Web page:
“My sister, for my birthday, bought a cheap-ass Monopoly watch.  It had the Monopoly board and the main guy as the hands, and I thought that was the coolest thing in the world,” Mayeno recalls.  “I was just amazed that they could actually come up with artwork for a watch like that.  I wore that for a while, but I just liked [it].  I wasn’t collecting.”

The collecting started about 15 years ago, not much before he moved to Wellman.  An Invicta ProDiver Automatic caught his eye, with its sapphire-blue face and bezel. 

Although most Invicta watches are less tastefully designed, Mayeno says, “the ProDiver was one in the watch community, when I started looking at watches, that was praised,” adding that “a lot of people like that style because it looks real Rolex-y.”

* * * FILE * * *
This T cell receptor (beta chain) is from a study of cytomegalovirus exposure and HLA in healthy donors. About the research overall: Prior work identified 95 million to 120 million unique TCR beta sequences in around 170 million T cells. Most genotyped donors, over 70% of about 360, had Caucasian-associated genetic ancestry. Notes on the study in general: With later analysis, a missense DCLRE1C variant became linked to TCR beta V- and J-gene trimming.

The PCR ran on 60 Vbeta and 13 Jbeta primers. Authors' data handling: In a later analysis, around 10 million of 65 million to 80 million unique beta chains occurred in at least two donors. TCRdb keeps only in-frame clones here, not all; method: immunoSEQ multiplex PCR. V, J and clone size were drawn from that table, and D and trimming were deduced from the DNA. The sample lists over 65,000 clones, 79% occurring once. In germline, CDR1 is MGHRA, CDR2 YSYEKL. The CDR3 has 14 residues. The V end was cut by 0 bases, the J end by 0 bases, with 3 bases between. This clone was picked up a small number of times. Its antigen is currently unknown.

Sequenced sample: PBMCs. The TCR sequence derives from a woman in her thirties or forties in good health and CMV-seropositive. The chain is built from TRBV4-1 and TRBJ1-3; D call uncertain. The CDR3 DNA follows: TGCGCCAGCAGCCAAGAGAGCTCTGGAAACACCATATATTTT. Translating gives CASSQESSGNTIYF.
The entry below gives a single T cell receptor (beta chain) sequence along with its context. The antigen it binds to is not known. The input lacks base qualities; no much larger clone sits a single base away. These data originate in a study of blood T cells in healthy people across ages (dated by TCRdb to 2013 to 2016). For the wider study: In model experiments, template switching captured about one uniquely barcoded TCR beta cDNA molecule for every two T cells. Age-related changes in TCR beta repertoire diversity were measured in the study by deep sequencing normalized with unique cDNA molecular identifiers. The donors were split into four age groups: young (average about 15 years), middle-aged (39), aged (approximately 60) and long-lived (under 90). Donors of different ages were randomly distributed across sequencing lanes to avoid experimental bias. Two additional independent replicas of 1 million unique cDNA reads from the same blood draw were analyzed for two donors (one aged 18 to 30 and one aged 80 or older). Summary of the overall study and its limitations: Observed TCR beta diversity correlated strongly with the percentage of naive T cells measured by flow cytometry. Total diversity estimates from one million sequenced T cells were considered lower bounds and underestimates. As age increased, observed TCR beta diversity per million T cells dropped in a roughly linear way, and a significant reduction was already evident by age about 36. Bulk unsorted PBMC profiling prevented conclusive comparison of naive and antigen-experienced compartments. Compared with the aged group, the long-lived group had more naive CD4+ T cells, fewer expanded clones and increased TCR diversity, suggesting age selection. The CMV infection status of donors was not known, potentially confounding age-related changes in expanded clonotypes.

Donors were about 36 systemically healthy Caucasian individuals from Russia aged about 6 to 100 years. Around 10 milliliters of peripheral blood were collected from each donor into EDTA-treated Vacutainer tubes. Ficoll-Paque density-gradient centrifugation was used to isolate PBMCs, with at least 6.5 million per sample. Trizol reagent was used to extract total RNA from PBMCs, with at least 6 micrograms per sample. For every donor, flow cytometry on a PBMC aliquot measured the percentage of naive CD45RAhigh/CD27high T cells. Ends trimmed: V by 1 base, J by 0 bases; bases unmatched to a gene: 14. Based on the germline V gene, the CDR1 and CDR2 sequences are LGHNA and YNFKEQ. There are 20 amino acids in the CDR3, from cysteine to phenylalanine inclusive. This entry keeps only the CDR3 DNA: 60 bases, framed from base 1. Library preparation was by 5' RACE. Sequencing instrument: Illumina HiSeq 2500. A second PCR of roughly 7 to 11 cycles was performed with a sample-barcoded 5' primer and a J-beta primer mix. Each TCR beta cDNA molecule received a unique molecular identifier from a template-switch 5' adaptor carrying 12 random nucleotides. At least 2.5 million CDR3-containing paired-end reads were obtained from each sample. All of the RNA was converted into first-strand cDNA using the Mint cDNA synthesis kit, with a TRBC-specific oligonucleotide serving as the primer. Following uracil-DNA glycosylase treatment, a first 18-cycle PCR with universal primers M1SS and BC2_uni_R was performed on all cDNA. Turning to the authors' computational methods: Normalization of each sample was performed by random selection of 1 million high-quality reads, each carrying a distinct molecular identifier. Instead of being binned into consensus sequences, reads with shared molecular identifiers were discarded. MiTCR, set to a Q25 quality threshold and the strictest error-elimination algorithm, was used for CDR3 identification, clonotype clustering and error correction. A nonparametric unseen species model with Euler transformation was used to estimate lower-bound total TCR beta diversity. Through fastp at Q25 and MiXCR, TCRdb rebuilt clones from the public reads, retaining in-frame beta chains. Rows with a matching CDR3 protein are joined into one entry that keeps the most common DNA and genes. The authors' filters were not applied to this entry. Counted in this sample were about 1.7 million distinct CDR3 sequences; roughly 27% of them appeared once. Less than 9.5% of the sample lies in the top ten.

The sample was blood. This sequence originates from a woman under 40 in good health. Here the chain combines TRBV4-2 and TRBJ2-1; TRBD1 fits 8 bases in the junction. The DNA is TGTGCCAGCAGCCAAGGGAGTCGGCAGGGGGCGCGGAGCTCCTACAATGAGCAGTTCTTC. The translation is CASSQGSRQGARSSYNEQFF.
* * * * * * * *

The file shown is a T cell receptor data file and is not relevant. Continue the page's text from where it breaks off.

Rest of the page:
“That was my first introduction into automatic watches, and that changed everything,” he says.  “Once you go from quartz watches to automatic self-winding, there’s no turning back.”

Quartz watches rely on battery power, whereas automatic watches rely on movement and energy from the wearer in order to keep time.  Where a quartz watch may have greater accuracy, an automatic watch has smoother movement.  A quartz watch generally lasts 5 to 7 years; those with Eco-Drive batteries 20-25 years. A well-maintained automatic watch can endure for generations.

A sense of wonder

The mechanics of automatic watches fascinate Mayeno and are part of what draws him to collecting. 

“It’s fun to know that, inside, somebody had made bolts and springs and screws and put that together to make that work,” he says. 

“There’s usually just three hands, your second, minute, and hour hands,” he continues.  “You have to screw those down just tight enough, but not too tight to go around.  Each one is doing their own thing, and they each have their own tension.  It boggles my mind that they have that down to a science like that.”